Wednesday, August 1, 2012

It's Okay to Admit You're Wrong!

You're standing in front of the room or in front of a small group, many eyes watching you in wonderment as you deliver life-changing instruction.  You're on your game!  You're knocking this lesson out of the park!  You are sooooo confident that the students are going to be talking about this lesson for years to come!  Heck, you may get an award for how stellar you are! 

You're teaching your students all about some amazingly interesting science concept, when all of a sudden, after one simple fact comes out of your mouth, Billy opens his mouth and says..."But, Mrs. A, I think you're wrong.  My book says the sun is 27 million degrees Fahrenheit, not 10 million degrees Fahrenheit."

The wind has been sucked out of you.  Did you just hear what you thought you heard?  Did a student seriously just tell you that you were....wrong?  You're the teacher!!  You're NEVER wrong!!  You want to get duct tape and put it over Billy's mouth, but you quickly decide that's not the best way to handle the situation.  You're immediate reaction is to tell Billy that you've been teaching for 20 years, clearly you know how hot the sun is; therefore, he better check his oh-so-wonderful resource!

But............what if Billy is right?  If he's right, then you've tainted the minds of all these young people with false information!  What to do?  What to do?

I'll tell you what I think you should do.  Suck it up and tell them you may possibly be wrong!  We are often telling children, "It's okay.  We all make mistakes.  You need to learn and grow from them!"  But, for some reason, it is often so difficult for teachers to admit they're wrong in front of their students.  I don't know if it's because teachers are supposed to be all-knowing.  How many times have you heard people, including other adults, tell you, "You should know that!  You're a teacher!"  I want to hit them!  Sure, I'm an elementary teacher, but I should know the answer to that college physics question!  What in the world?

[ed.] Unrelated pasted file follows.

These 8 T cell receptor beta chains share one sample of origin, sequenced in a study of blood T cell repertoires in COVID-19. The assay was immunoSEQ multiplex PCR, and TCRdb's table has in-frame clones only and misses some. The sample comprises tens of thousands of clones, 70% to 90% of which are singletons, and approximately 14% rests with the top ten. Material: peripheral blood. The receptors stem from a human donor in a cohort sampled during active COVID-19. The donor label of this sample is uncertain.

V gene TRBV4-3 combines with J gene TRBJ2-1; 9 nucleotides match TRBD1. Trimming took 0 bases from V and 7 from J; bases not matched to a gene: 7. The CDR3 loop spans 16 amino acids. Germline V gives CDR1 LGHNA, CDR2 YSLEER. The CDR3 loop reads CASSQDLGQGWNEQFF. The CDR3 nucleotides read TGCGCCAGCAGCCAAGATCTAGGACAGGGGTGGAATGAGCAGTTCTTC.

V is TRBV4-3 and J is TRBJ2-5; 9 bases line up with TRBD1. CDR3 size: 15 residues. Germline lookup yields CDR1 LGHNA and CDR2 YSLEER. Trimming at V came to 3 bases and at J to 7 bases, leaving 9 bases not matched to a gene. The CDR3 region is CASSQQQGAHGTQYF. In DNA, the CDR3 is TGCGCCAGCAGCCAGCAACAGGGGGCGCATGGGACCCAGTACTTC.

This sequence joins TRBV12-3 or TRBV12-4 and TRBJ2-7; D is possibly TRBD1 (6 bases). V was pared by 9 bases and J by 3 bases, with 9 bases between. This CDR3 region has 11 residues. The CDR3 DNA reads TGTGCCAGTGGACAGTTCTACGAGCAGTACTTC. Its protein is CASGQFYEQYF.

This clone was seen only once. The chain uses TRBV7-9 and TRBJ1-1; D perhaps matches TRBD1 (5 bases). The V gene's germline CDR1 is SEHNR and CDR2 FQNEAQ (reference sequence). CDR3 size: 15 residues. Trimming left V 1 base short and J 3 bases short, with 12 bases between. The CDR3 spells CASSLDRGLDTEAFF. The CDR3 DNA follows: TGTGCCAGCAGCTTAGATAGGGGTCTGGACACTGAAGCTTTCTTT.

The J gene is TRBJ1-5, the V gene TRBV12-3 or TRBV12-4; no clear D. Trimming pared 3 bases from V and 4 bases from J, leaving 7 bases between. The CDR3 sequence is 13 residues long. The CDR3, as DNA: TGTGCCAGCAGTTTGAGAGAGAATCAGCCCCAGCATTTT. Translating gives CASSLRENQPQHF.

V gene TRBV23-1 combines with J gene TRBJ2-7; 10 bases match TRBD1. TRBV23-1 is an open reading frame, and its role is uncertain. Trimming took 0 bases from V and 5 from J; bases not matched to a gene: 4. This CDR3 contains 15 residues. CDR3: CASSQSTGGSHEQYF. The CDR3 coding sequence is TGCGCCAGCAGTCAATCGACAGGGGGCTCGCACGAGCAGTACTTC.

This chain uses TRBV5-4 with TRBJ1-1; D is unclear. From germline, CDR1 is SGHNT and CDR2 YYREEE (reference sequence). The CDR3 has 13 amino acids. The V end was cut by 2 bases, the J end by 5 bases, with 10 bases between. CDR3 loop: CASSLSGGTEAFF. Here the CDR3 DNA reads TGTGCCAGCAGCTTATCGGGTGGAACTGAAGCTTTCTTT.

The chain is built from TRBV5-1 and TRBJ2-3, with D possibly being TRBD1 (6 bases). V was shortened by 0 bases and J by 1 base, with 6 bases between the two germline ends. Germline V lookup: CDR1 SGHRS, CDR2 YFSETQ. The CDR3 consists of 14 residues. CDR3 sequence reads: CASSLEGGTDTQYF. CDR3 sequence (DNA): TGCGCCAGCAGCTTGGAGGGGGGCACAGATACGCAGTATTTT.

Modeling for students is one of the absolute best ways to teach students social behaviors.  If we want our students to know it's okay to make mistakes, then we have to let them know we think it's okay for us to make mistakes as well!   This was kind of hard for me to start doing, as I felt that I shouldn't be allowed to make mistakes because I am the teacher...I'm supposed to know what I'm doing!

Well, you can ask any of my students...I've certainly moved beyond that!  I can't tell you the number of times my class and I have cracked up over something ridiculous I said or did...something that was completely wrong!  My students don't make a big deal out of me making mistakes because I don't make a big deal out of it!  We laugh and move on, which allows them to laugh and move on when they do the same thing.

I think there's a misunderstanding out there that students will lose respect for their teacher if they catch their teacher making a mistake; however, the respect is lost when the students can see their teacher trying to cover up the mistake and not take ownership of it.  Students will truly have more respect for you if you admit it, maybe even laugh about it, and move on!   We are all human!

Model for your students that making mistakes is part of life, and mistakes do not need to be considered a negative, awful thing.  Show them that it's okay to admit when you're wrong, learn from it, and move on!   Heck, I think it's a good day when I can go home and say I goofed up and even learned something new from a student!   

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